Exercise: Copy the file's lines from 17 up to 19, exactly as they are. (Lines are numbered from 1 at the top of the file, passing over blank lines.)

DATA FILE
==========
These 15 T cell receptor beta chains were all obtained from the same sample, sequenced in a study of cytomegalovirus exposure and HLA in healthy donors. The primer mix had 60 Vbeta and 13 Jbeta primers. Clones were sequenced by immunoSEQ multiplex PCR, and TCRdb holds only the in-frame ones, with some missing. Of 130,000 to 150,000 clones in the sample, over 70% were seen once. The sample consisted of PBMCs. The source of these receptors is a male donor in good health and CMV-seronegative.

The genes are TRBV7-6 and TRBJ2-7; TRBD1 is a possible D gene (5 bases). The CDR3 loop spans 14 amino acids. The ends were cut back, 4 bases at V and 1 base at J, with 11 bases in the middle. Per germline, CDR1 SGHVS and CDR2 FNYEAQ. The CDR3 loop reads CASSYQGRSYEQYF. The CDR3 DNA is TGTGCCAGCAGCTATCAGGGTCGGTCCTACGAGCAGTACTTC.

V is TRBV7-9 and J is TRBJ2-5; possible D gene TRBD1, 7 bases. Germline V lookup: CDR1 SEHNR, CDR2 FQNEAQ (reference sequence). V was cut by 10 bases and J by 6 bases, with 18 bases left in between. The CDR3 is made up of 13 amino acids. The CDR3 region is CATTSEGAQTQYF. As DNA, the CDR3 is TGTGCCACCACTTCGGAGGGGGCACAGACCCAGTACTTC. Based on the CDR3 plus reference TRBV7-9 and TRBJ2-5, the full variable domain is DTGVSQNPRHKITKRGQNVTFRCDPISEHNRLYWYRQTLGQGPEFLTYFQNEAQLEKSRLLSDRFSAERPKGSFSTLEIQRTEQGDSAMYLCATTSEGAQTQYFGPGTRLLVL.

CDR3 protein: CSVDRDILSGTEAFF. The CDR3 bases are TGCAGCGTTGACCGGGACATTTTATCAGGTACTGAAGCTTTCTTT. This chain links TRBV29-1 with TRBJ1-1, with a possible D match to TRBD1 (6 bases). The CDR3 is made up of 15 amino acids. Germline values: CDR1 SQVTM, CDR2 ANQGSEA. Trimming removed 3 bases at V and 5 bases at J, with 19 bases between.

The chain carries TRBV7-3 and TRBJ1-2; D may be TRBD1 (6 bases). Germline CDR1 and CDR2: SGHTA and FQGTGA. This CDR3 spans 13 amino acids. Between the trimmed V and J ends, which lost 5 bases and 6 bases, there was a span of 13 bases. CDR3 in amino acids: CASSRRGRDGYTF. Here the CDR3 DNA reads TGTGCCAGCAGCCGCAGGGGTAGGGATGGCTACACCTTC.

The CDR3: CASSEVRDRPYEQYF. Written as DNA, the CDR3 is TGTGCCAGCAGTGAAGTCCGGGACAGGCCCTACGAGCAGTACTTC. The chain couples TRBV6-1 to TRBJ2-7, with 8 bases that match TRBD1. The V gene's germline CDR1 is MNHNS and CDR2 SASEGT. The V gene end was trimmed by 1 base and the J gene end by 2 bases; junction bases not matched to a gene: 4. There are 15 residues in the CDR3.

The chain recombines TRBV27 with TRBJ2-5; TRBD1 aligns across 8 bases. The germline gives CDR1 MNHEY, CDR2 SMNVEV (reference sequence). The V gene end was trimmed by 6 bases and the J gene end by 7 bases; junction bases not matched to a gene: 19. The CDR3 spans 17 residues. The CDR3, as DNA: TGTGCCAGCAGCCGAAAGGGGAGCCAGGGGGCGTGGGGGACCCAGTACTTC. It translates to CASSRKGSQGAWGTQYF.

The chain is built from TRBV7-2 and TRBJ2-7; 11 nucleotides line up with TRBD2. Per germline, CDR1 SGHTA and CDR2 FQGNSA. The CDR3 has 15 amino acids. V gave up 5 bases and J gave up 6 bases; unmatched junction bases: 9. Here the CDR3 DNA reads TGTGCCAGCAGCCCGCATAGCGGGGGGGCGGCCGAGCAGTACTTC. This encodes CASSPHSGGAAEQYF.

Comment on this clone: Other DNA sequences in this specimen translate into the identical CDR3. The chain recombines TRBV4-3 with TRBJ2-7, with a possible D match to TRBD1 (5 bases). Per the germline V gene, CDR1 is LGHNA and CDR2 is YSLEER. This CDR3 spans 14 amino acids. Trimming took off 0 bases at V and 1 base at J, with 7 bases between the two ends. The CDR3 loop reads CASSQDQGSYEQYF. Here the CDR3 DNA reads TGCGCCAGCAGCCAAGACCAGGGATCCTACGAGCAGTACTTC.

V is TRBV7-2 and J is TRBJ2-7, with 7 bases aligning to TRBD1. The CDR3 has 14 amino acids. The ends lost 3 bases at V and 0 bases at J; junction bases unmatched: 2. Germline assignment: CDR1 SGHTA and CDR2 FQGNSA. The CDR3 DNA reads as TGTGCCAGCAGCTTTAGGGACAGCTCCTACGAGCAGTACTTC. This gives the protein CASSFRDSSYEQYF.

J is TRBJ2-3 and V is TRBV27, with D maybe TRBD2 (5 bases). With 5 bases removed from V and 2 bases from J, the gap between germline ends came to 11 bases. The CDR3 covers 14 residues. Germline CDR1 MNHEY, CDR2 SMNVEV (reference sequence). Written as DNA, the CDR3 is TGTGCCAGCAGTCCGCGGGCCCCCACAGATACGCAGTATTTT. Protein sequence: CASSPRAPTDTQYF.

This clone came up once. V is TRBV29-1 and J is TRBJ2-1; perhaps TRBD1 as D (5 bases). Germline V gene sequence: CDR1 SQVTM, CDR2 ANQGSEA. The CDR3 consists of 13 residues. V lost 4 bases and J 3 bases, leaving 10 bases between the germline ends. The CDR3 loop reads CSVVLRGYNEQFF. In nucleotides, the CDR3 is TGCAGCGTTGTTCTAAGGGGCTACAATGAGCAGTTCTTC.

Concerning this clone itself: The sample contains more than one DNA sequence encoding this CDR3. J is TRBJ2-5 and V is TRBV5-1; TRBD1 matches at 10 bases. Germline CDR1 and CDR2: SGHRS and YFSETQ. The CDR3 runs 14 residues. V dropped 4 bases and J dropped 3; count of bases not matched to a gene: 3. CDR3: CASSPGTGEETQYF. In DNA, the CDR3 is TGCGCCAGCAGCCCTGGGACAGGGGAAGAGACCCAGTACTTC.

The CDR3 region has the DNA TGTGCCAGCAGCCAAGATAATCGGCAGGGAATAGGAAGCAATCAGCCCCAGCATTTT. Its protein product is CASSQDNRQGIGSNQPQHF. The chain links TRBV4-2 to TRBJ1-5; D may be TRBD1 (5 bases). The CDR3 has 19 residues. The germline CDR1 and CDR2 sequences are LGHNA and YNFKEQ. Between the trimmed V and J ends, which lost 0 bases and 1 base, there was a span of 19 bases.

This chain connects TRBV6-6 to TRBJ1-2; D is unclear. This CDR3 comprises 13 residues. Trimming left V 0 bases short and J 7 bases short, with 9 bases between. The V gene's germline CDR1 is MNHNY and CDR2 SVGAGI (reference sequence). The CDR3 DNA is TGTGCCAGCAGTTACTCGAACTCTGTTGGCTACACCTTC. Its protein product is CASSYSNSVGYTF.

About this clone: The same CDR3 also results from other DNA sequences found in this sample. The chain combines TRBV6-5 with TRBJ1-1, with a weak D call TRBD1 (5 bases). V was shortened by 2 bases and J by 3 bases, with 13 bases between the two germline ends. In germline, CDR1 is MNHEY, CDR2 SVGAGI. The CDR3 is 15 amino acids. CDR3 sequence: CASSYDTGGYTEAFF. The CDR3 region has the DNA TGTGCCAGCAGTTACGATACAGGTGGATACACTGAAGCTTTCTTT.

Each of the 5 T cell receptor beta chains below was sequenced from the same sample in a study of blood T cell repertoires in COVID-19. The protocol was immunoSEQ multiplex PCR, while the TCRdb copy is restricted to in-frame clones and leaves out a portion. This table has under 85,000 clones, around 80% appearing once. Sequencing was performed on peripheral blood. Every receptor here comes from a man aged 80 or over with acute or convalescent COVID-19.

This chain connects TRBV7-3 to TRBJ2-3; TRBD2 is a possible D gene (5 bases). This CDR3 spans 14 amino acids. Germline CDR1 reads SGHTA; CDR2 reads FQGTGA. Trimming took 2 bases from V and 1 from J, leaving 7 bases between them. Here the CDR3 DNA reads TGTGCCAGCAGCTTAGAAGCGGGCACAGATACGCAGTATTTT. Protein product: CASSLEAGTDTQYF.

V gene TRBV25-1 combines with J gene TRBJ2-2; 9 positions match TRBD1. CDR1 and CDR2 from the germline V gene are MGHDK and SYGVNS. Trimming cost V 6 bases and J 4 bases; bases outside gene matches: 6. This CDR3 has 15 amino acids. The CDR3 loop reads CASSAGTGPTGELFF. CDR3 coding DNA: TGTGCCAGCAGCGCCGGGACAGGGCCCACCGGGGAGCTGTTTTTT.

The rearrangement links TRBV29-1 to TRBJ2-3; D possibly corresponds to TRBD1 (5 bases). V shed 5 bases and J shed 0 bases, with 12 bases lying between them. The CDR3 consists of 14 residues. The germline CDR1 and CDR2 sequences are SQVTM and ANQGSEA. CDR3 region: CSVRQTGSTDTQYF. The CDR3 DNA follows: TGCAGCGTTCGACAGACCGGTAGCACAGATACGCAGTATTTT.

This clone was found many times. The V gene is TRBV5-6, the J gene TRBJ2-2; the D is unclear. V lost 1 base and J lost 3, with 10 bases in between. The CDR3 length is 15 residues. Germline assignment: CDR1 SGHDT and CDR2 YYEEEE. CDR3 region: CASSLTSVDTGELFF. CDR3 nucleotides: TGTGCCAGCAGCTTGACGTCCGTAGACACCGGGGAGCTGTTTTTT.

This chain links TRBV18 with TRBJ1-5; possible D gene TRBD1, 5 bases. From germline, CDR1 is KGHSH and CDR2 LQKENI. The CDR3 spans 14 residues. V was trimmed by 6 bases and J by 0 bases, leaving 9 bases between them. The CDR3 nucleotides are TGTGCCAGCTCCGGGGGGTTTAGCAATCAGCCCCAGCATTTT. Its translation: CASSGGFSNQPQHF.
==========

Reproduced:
Each of the 5 T cell receptor beta chains below was sequenced from the same sample in a study of blood T cell repertoires in COVID-19. The protocol was immunoSEQ multiplex PCR, while the TCRdb copy is restricted to in-frame clones and leaves out a portion. This table has under 85,000 clones, around 80% appearing once. Sequencing was performed on peripheral blood. Every receptor here comes from a man aged 80 or over with acute or convalescent COVID-19.

This chain connects TRBV7-3 to TRBJ2-3; TRBD2 is a possible D gene (5 bases). This CDR3 spans 14 amino acids. Germline CDR1 reads SGHTA; CDR2 reads FQGTGA. Trimming took 2 bases from V and 1 from J, leaving 7 bases between them. Here the CDR3 DNA reads TGTGCCAGCAGCTTAGAAGCGGGCACAGATACGCAGTATTTT. Protein product: CASSLEAGTDTQYF.

V gene TRBV25-1 combines with J gene TRBJ2-2; 9 positions match TRBD1. CDR1 and CDR2 from the germline V gene are MGHDK and SYGVNS. Trimming cost V 6 bases and J 4 bases; bases outside gene matches: 6. This CDR3 has 15 amino acids. The CDR3 loop reads CASSAGTGPTGELFF. CDR3 coding DNA: TGTGCCAGCAGCGCCGGGACAGGGCCCACCGGGGAGCTGTTTTTT.